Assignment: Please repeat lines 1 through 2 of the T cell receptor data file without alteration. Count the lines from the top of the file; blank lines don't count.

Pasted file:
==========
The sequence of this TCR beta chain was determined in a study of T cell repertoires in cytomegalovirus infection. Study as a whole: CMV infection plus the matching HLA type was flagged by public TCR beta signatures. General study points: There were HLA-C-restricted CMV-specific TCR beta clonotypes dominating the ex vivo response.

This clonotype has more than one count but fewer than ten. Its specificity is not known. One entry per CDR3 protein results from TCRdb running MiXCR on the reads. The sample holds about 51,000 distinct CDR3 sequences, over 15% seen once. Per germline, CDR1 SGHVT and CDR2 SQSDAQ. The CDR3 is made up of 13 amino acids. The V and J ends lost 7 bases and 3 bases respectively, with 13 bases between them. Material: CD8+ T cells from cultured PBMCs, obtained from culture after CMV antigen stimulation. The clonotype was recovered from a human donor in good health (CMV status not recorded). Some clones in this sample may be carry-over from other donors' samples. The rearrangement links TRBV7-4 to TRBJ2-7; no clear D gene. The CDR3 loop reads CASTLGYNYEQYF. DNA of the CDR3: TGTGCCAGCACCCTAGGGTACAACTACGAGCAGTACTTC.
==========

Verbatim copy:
The sequence of this TCR beta chain was determined in a study of T cell repertoires in cytomegalovirus infection. Study as a whole: CMV infection plus the matching HLA type was flagged by public TCR beta signatures. General study points: There were HLA-C-restricted CMV-specific TCR beta clonotypes dominating the ex vivo response.

This clonotype has more than one count but fewer than ten. Its specificity is not known. One entry per CDR3 protein results from TCRdb running MiXCR on the reads. The sample holds about 51,000 distinct CDR3 sequences, over 15% seen once. Per germline, CDR1 SGHVT and CDR2 SQSDAQ. The CDR3 is made up of 13 amino acids. The V and J ends lost 7 bases and 3 bases respectively, with 13 bases between them. Material: CD8+ T cells from cultured PBMCs, obtained from culture after CMV antigen stimulation. The clonotype was recovered from a human donor in good health (CMV status not recorded). Some clones in this sample may be carry-over from other donors' samples. The rearrangement links TRBV7-4 to TRBJ2-7; no clear D gene. The CDR3 loop reads CASTLGYNYEQYF. DNA of the CDR3: TGTGCCAGCACCCTAGGGTACAACTACGAGCAGTACTTC.